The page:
What is a remortgage?
When you remortgage, you are switching your mortgage to another deal, and frequently another lender.
Remortgages can be used for various reasons, most people switch mortgage simply because it will work out cheaper for them. One of the main reasons for this is that the introductory discounted interest rate may have finished with your current lender; therefore, it is possible that you would be able to get a lower of interest or a bigger discount with another lender.
Another reason that people remortgage their house is in an attempt to consolidate their debts, by way of taking out a mortgage for a larger amount than was owed on the existing mortgage.
It is possible to remortgage up 95 per cent of the value of your property, however if you have already paid off a large proportion of your mortgage, it may be better for you to consider an Equity Release Plan rather than a remortgage.
Getting a remortgage is something that almost all mortgage borrowers have to do, apart from those that make enough money to pay off all of their loan at once, or those rare borrowers who choose long-term fixed-rate mortgages.
The remortgage process is relatively simple, and many borrowers remortgage once every couple of years to get the best rates. Studies have indicated that those who remortgage regularly are likely to spend less on interest over the life of their loans compared to those who allow their mortgage to revert to standard variable rates.
Whether you have a fixed-rate mortgage, a tracker mortgage or another type of discount rate, your mortgage will likely be set at a special rate for a limited period of time. Typical examples include a two-year fixed-rate mortgage or a three-year tracker mortgage. When this special period comes to an end, mortgage holders have to choose a new deal or their mortgage will revert to the lender’s standard variable rate, usually considerably higher than special deals.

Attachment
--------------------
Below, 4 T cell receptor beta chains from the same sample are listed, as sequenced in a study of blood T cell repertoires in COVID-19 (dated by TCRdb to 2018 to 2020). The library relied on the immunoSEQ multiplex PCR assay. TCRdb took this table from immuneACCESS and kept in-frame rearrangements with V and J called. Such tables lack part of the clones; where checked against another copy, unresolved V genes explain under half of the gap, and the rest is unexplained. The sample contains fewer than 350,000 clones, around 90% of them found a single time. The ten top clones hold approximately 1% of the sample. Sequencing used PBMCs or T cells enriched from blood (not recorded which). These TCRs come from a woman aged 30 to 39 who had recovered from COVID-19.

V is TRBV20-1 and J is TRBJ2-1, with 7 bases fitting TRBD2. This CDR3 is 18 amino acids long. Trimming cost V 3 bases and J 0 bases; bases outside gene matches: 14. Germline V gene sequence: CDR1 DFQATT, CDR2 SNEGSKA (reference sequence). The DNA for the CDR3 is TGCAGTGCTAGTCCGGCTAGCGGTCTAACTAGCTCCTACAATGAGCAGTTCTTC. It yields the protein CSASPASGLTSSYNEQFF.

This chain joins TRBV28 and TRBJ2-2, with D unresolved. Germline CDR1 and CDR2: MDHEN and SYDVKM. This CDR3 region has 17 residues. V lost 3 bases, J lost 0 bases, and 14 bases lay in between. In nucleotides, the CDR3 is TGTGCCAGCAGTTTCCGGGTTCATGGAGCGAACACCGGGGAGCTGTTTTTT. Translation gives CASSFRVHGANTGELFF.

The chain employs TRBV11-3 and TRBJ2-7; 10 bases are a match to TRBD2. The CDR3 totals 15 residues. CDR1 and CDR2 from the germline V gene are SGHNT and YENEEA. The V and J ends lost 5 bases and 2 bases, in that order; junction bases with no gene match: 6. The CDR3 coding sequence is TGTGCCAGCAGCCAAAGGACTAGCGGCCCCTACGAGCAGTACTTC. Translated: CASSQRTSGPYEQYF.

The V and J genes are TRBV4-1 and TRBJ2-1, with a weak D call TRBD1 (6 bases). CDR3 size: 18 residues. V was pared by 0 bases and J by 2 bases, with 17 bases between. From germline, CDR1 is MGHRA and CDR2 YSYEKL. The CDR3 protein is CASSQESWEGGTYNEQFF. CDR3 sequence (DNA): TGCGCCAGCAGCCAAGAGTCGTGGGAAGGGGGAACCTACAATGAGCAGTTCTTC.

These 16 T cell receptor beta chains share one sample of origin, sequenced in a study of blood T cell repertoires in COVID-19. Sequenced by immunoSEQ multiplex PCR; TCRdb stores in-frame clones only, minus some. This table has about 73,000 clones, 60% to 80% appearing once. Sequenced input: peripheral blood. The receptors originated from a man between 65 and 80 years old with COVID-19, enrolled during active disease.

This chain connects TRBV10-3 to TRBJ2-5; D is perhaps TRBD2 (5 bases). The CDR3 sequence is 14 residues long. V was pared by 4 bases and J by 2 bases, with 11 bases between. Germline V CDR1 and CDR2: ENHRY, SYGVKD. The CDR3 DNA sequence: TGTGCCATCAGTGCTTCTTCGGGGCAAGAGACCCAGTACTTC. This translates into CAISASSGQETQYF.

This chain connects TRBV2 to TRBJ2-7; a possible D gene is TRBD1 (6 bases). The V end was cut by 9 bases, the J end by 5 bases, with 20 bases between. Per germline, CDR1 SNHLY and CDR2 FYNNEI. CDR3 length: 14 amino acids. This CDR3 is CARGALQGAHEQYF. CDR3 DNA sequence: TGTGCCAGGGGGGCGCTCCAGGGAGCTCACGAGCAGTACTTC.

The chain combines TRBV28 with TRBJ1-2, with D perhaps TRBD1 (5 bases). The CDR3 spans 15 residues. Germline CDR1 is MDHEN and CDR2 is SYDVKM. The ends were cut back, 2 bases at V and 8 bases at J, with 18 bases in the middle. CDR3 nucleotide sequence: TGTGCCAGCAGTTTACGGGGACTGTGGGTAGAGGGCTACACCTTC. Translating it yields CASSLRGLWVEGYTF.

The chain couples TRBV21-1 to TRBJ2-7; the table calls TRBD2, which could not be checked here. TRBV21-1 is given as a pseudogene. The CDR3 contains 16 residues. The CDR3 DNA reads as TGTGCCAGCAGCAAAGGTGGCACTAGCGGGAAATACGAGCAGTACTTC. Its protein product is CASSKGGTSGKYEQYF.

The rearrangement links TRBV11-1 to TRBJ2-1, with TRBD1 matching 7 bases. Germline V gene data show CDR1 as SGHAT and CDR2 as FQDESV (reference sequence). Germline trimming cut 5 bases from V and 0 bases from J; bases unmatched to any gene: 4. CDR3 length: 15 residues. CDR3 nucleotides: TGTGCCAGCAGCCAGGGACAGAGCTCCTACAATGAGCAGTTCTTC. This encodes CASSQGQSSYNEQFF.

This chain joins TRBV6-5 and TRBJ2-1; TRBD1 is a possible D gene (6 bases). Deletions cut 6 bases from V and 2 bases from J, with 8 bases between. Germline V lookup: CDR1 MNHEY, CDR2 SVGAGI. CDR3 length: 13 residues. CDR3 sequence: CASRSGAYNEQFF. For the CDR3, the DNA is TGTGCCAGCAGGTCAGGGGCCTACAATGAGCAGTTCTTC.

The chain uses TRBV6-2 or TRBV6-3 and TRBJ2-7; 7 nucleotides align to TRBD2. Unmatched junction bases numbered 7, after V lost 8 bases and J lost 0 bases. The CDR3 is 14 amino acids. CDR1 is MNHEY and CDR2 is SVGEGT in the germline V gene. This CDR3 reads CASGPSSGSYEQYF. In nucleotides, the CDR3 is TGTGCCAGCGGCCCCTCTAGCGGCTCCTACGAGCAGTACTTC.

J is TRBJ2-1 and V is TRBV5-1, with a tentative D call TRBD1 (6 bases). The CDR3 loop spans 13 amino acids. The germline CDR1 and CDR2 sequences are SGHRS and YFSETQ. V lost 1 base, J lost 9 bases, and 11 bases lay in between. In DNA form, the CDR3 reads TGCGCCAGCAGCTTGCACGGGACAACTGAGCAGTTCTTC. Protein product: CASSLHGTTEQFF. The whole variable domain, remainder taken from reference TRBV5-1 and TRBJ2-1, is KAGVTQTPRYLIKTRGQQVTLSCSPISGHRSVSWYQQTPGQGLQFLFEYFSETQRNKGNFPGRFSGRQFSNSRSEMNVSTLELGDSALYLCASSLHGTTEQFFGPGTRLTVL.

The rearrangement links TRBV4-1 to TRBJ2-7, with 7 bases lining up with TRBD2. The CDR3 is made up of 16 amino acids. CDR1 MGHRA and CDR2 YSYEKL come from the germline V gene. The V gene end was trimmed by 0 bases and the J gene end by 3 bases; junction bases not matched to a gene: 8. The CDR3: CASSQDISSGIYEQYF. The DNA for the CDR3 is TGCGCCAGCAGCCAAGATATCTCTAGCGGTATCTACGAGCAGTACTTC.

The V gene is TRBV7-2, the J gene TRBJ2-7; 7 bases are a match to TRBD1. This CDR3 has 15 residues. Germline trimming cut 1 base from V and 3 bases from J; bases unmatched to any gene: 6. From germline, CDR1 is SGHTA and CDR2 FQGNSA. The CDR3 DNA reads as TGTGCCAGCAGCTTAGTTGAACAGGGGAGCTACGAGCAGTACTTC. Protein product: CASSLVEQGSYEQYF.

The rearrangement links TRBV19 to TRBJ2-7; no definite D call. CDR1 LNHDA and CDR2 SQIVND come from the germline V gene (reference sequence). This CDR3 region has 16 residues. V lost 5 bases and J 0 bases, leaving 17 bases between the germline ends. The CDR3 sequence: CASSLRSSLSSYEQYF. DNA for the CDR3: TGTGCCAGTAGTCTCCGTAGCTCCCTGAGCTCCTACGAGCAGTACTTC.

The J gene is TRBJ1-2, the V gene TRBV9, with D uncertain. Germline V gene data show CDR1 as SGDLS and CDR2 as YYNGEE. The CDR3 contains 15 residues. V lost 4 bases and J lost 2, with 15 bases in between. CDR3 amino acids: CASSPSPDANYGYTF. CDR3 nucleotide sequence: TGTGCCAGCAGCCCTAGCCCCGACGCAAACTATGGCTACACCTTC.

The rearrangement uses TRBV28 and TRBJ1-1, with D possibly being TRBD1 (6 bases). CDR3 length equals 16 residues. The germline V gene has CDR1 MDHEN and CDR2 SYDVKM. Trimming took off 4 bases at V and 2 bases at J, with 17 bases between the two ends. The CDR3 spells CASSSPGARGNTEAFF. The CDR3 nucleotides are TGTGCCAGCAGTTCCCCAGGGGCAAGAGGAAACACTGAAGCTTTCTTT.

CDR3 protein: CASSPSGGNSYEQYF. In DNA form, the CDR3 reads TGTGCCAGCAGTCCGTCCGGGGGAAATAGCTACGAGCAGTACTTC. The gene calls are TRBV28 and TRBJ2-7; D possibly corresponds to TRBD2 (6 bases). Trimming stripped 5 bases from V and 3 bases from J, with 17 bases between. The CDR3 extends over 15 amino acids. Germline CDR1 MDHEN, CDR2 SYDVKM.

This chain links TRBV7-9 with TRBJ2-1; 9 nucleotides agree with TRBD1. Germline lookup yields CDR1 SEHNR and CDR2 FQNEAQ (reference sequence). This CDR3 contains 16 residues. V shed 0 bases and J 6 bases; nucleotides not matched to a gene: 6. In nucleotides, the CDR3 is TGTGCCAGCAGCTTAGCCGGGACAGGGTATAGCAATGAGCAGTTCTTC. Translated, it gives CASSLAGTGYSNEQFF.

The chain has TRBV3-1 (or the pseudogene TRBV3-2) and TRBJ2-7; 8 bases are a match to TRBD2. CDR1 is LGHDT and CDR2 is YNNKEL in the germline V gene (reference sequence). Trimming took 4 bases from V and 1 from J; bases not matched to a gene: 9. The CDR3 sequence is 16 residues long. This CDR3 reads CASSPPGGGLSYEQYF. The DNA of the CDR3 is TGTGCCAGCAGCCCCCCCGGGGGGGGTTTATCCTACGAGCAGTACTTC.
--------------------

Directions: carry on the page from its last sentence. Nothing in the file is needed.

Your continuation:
How does a remortgage work?
Mortgage holders search for the most competitive loan possible to choose where to remortgage to. Depending on the near future, different mortgage products will represent better or worse value, and it is up to the consumer to predict this or rely on an independent financial adviser.
For instance, if interest rates are to climb during the special deal period, a fixed-rate mortgage will protect the borrower from rate rises and ensure a guaranteed level of repayments. However, if interest rates are going to fall, a tracker mortgage will follow Bank of England base rate down, potentially providing cheaper mortgage repayments. Other special deals such as variable rates and discounted rates may represent good value for some borrowers.